ECHO showed mild-to-moderate left ventricular dysfunction with an ejection fraction of 40%–45%. Regional wall motion abnormality + coronary angiogram was normal. The peripheral angiogram showed thrombotic occlusion of dorsalis pedis, popliteal artery, and posterior tibial arteries [Figure 8]. Peripheral angioplasty was postponed since the evidence from tru-cut biopsy of the left lung lesion and c-ANCA positivity favored the diagnosis of GPA.
|Figure 8: Digital subtraction angiography (a) peripheral angiography of the lower limb shows focal narrowing of popliteal artery (b) with segmental occlusion of posterior tibial and dorsalis pedis artery (c).|
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We pulsed her with methyl prednisolone 250 mg intravenous (IV) as infusion daily for 3 consecutive days. Since ANCA-associated vasculitis is resistant to antiplatelet therapy, we considered dual antiplatelets. She was started on dual antiplatelets – ecosprin 75 mg and clopidogrel 75 mg along with anticoagulation (injection Clexane 0.4 mg S/C twice daily).
Recurrent episodes of ear and nose pain, presence of infiltrates in chest radiograph, and tru-cut biopsy of the left lung lesion showing granulomatous inflammation and c-ANCA positivity confirm the diagnosis of GPA in our patient as per the ACR 1990 guidelines.
The choice was between oral/parenteral cyclophosphamide and rituximab infusion. Since oral cyclophosphamide had better results than IV cyclophosphamide, she was started on tablet cyclophosphamide (endoxan 50 mg once daily) along with daily oral septran (cotrimoxazole) as prophylaxis for Pneumocystis jiroveci pneumonia daily. Subsequently, parenteral methylprednisolone was shifted to oral methylprednisolone 16 mg in the morning and 8 mg in the evening.
Later on, she was started on oral anticoagulation with warfarin 5 mg once daily along with injection Clexane, and injection Clexane was subsequently stopped. Her international normalized ratio (INR) was maintained between 1 and 2. Chest X-ray showed complete clearance of fluffy shadows within a week. We discharged her on daily oral cyclophosphamide 50 mg with daily oral cotrimoxazole prophylaxis for P. jiroveci pneumonia with tapering doses of oral methylprednisolone and oral anticoagulation with warfarin. She was asked to come for follow-up every month with complete blood counts, liver and kidney function tests, blood sugars, prothrombin time-INR, and chest X-ray.
| Discussion|| |
GPA presents with cutaneous manifestations in 20% of patients. These include palpable and nonpalpable purpura, papules, subcutaneous nodules, ulcers, digital necrosis, splinter hemorrhages, and vesiculobullous lesions. Digital ischemia as an initial manifestation in GPA is rare and is suspected to be <1%. Destruction of medium-sized vessels and in situ thrombosis due to active vasculitis results in digital ischemia and gangrene. Clinical examination along with angiographic examination supports vasculitic or thrombotic lesions. If not treated, ischemia and gangrene can progress and lead to significant disability. Serology in GPA is positive for anti-neutrophil cytoplasmic autoantibodies (ANCAs) directed against PR 3 or myeloperoxidase. Cyclophosphamide and steroids are the most commonly used treatment capable of inducing remission of active GPA as in alveolar hemorrhage, rapidly progressive glomerulonephritis, central nervous system disease, or other manifestations that are immediately life-threatening. The case reported here responded with steroid and cyclophosphamide therapy.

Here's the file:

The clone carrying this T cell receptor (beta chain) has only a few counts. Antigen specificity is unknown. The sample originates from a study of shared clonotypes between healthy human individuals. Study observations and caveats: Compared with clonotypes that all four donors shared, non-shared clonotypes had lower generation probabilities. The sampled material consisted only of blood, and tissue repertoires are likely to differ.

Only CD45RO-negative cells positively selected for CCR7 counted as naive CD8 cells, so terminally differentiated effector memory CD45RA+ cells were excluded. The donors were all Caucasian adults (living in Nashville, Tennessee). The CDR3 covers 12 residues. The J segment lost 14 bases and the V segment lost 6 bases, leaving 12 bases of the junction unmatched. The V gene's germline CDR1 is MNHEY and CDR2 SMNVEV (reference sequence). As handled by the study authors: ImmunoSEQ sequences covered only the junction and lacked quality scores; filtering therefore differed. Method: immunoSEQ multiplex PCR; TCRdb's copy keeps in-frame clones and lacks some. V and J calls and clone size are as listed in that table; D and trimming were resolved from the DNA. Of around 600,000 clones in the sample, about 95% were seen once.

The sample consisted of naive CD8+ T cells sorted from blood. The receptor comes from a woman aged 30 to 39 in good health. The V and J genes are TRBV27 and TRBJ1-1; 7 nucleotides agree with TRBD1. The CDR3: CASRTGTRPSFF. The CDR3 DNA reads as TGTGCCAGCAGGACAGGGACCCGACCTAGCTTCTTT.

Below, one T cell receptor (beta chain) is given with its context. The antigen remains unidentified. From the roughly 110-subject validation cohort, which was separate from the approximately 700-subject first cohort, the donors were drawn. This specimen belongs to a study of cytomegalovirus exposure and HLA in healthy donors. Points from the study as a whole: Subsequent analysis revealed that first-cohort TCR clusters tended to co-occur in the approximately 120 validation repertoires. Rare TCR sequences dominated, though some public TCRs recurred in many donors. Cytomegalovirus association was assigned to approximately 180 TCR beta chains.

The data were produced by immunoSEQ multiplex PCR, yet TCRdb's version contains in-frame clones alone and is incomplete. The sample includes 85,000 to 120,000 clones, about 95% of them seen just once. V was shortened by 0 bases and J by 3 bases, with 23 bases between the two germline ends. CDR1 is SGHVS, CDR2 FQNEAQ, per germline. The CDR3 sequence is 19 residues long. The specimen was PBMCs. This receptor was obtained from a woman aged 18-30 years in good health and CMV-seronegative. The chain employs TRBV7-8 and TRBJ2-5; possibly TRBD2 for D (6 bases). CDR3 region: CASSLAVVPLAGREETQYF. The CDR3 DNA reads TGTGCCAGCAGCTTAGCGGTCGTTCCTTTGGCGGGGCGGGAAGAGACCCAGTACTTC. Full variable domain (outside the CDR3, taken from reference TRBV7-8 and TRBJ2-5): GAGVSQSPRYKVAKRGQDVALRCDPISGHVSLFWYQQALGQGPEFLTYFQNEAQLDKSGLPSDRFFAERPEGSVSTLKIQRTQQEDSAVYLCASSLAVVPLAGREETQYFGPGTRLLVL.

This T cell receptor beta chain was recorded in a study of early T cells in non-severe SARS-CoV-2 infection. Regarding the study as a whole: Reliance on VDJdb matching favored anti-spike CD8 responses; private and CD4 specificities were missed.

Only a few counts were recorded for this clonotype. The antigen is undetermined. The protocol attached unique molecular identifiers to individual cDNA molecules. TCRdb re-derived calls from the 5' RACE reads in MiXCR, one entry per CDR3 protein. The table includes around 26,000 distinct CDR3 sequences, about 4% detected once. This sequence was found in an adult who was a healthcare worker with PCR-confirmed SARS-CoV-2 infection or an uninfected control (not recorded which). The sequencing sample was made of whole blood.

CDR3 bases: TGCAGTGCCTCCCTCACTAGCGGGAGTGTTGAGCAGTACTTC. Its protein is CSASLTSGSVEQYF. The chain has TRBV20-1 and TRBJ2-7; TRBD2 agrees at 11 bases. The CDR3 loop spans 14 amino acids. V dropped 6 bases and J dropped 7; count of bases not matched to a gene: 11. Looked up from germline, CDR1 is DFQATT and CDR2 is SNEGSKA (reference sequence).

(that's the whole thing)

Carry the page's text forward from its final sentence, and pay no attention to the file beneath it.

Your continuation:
Our review of literature showed 18 adult GPA patients who presented with digital ischemia and gangrene ,,,,,,,,,,,,,, [Table 1]. The mean age of patients was 48.3 years and included a range of 24–80 years. Including our patient, 12 of 19 patients were male (63%) compared to 7 of 19 females (37%). Most patients presented with multiorgan involvement, including 14 of 17 with pulmonary involvement (82%), 11 of 17 with kidney disease (65%), and 13 of 17 with sinonasal disease (76%). cANCA was confirmed positive in 13 patients and negative in one patient, and the data were not available in three of the cases.
|Table 1: List showing granulomatosis with polyangiitis patients who presented with digital ischemia and gangrene|
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Only three patients demonstrated granulomas on biopsy. 10 of 19 cases described isolated involvement of the upper extremities (53%) compared to 5 of 19 with isolated involvement of the lower extremities including our case (26%). Only two cases (11%) have described simultaneous involvement of both the upper and lower extremities. Destruction of medium-sized vessels from active vasculitis explains the pathophysiology of the digital ischemia and gangrene. Active vasculitis resulting in in situ thrombosis can lead to ischemia and gangrene. The diagnosis is usually made based on clinical grounds, but angiographic examination can support vasculitic or thrombotic lesions.,,,,,,,,,,,,,, Pathology can demonstrate either vascular arteritis or thrombi formation. There is no consensus on treatment regarding GPA with digital vasculitis with ischemia and gangrene. However, cyclophosphamide and steroids are the most commonly used treatment in the literature.,,,,,,,,,,,,,, Other therapies that have been used include anticoagulation and vasodilators. Surgical intervention with thrombectomy and bypass has been used as well.,, Digital ischemia and gangrene are rare manifestations of GPA. They can have a heterogeneous presentation as demonstrated by the cases in the literature. Diagnosis can be difficult as biopsy of the skin is often nonspecific. Without treatment, ischemia and gangrene can progress and lead to significant disability. Therefore, it is important for clinicians to be aware of this rare manifestation and institute early treatment as indicated.
Declaration of patient consent
The authors certify that they have obtained all appropriate patient consent forms. In the form the patient(s) has/have given his/her/their consent for his/her/their images and other clinical information to be reported in the journal. The patients understand that their names and initials will not be published and due efforts will be made to conceal their identity, but anonymity cannot be guaranteed.
Financial support and sponsorship
Conflicts of interest
There are no conflicts of interest.